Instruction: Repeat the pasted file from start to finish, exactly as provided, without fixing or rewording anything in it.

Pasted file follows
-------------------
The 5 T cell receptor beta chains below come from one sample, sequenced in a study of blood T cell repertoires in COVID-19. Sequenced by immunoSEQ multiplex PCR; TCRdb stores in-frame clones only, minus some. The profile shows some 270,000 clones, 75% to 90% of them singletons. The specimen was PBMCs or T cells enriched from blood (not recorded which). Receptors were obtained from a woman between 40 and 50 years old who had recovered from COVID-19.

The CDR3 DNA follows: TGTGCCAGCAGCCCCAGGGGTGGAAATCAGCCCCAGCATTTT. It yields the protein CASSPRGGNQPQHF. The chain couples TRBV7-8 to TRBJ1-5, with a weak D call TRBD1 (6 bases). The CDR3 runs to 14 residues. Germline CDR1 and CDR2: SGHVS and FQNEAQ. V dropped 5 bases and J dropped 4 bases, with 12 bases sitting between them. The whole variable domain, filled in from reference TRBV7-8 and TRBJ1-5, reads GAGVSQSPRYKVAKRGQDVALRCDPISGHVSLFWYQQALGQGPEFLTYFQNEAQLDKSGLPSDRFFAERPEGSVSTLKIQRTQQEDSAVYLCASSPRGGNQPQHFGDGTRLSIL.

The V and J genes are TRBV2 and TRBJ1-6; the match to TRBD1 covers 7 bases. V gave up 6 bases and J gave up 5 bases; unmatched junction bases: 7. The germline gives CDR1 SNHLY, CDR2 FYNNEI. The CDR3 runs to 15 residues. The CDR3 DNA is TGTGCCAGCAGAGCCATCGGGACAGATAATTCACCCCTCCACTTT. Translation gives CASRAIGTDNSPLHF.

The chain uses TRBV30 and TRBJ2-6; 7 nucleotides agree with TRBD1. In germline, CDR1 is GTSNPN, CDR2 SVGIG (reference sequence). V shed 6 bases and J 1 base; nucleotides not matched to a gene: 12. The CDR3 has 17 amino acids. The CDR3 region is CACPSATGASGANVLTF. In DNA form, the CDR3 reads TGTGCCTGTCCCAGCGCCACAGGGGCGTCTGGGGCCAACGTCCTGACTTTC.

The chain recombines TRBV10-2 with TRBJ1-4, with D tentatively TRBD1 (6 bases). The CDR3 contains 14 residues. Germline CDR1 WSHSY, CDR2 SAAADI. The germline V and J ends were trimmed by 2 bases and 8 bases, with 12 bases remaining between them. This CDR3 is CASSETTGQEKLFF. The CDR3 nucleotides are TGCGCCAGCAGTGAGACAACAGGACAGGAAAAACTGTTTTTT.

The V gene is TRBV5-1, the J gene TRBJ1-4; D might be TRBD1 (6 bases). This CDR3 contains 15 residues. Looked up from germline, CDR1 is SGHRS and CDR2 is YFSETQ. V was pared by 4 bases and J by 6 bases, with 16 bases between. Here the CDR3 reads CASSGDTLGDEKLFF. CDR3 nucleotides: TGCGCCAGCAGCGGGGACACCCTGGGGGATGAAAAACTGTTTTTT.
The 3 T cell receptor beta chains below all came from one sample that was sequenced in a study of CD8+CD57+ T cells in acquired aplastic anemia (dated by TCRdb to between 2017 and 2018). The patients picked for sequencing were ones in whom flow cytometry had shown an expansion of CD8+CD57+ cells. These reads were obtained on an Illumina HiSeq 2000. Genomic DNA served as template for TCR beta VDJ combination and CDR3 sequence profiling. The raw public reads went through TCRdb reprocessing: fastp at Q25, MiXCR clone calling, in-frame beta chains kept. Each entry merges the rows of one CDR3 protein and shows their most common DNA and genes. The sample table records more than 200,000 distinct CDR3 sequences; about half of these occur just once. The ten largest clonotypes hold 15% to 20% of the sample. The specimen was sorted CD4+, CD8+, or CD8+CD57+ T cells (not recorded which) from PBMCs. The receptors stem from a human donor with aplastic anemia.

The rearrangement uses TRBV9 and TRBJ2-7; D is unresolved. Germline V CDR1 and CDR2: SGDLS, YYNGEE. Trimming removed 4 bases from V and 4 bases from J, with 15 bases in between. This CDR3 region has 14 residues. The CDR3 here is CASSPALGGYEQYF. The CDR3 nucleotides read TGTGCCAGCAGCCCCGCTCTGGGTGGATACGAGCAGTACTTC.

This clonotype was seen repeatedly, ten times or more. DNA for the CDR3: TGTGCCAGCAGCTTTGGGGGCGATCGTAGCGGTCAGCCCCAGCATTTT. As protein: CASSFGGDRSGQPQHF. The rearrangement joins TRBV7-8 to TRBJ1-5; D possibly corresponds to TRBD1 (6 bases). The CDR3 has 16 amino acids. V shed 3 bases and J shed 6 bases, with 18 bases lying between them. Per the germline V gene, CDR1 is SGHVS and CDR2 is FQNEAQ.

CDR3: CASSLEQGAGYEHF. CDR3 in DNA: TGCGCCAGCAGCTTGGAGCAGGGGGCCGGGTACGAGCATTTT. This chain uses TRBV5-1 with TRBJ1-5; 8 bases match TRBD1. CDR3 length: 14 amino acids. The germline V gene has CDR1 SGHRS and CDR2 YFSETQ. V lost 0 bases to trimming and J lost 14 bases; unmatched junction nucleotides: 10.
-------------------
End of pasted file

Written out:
The 5 T cell receptor beta chains below come from one sample, sequenced in a study of blood T cell repertoires in COVID-19. Sequenced by immunoSEQ multiplex PCR; TCRdb stores in-frame clones only, minus some. The profile shows some 270,000 clones, 75% to 90% of them singletons. The specimen was PBMCs or T cells enriched from blood (not recorded which). Receptors were obtained from a woman between 40 and 50 years old who had recovered from COVID-19.

The CDR3 DNA follows: TGTGCCAGCAGCCCCAGGGGTGGAAATCAGCCCCAGCATTTT. It yields the protein CASSPRGGNQPQHF. The chain couples TRBV7-8 to TRBJ1-5, with a weak D call TRBD1 (6 bases). The CDR3 runs to 14 residues. Germline CDR1 and CDR2: SGHVS and FQNEAQ. V dropped 5 bases and J dropped 4 bases, with 12 bases sitting between them. The whole variable domain, filled in from reference TRBV7-8 and TRBJ1-5, reads GAGVSQSPRYKVAKRGQDVALRCDPISGHVSLFWYQQALGQGPEFLTYFQNEAQLDKSGLPSDRFFAERPEGSVSTLKIQRTQQEDSAVYLCASSPRGGNQPQHFGDGTRLSIL.

The V and J genes are TRBV2 and TRBJ1-6; the match to TRBD1 covers 7 bases. V gave up 6 bases and J gave up 5 bases; unmatched junction bases: 7. The germline gives CDR1 SNHLY, CDR2 FYNNEI. The CDR3 runs to 15 residues. The CDR3 DNA is TGTGCCAGCAGAGCCATCGGGACAGATAATTCACCCCTCCACTTT. Translation gives CASRAIGTDNSPLHF.

The chain uses TRBV30 and TRBJ2-6; 7 nucleotides agree with TRBD1. In germline, CDR1 is GTSNPN, CDR2 SVGIG (reference sequence). V shed 6 bases and J 1 base; nucleotides not matched to a gene: 12. The CDR3 has 17 amino acids. The CDR3 region is CACPSATGASGANVLTF. In DNA form, the CDR3 reads TGTGCCTGTCCCAGCGCCACAGGGGCGTCTGGGGCCAACGTCCTGACTTTC.

The chain recombines TRBV10-2 with TRBJ1-4, with D tentatively TRBD1 (6 bases). The CDR3 contains 14 residues. Germline CDR1 WSHSY, CDR2 SAAADI. The germline V and J ends were trimmed by 2 bases and 8 bases, with 12 bases remaining between them. This CDR3 is CASSETTGQEKLFF. The CDR3 nucleotides are TGCGCCAGCAGTGAGACAACAGGACAGGAAAAACTGTTTTTT.

The V gene is TRBV5-1, the J gene TRBJ1-4; D might be TRBD1 (6 bases). This CDR3 contains 15 residues. Looked up from germline, CDR1 is SGHRS and CDR2 is YFSETQ. V was pared by 4 bases and J by 6 bases, with 16 bases between. Here the CDR3 reads CASSGDTLGDEKLFF. CDR3 nucleotides: TGCGCCAGCAGCGGGGACACCCTGGGGGATGAAAAACTGTTTTTT.
The 3 T cell receptor beta chains below all came from one sample that was sequenced in a study of CD8+CD57+ T cells in acquired aplastic anemia (dated by TCRdb to between 2017 and 2018). The patients picked for sequencing were ones in whom flow cytometry had shown an expansion of CD8+CD57+ cells. These reads were obtained on an Illumina HiSeq 2000. Genomic DNA served as template for TCR beta VDJ combination and CDR3 sequence profiling. The raw public reads went through TCRdb reprocessing: fastp at Q25, MiXCR clone calling, in-frame beta chains kept. Each entry merges the rows of one CDR3 protein and shows their most common DNA and genes. The sample table records more than 200,000 distinct CDR3 sequences; about half of these occur just once. The ten largest clonotypes hold 15% to 20% of the sample. The specimen was sorted CD4+, CD8+, or CD8+CD57+ T cells (not recorded which) from PBMCs. The receptors stem from a human donor with aplastic anemia.

The rearrangement uses TRBV9 and TRBJ2-7; D is unresolved. Germline V CDR1 and CDR2: SGDLS, YYNGEE. Trimming removed 4 bases from V and 4 bases from J, with 15 bases in between. This CDR3 region has 14 residues. The CDR3 here is CASSPALGGYEQYF. The CDR3 nucleotides read TGTGCCAGCAGCCCCGCTCTGGGTGGATACGAGCAGTACTTC.

This clonotype was seen repeatedly, ten times or more. DNA for the CDR3: TGTGCCAGCAGCTTTGGGGGCGATCGTAGCGGTCAGCCCCAGCATTTT. As protein: CASSFGGDRSGQPQHF. The rearrangement joins TRBV7-8 to TRBJ1-5; D possibly corresponds to TRBD1 (6 bases). The CDR3 has 16 amino acids. V shed 3 bases and J shed 6 bases, with 18 bases lying between them. Per the germline V gene, CDR1 is SGHVS and CDR2 is FQNEAQ.

CDR3: CASSLEQGAGYEHF. CDR3 in DNA: TGCGCCAGCAGCTTGGAGCAGGGGGCCGGGTACGAGCATTTT. This chain uses TRBV5-1 with TRBJ1-5; 8 bases match TRBD1. CDR3 length: 14 amino acids. The germline V gene has CDR1 SGHRS and CDR2 YFSETQ. V lost 0 bases to trimming and J lost 14 bases; unmatched junction nucleotides: 10.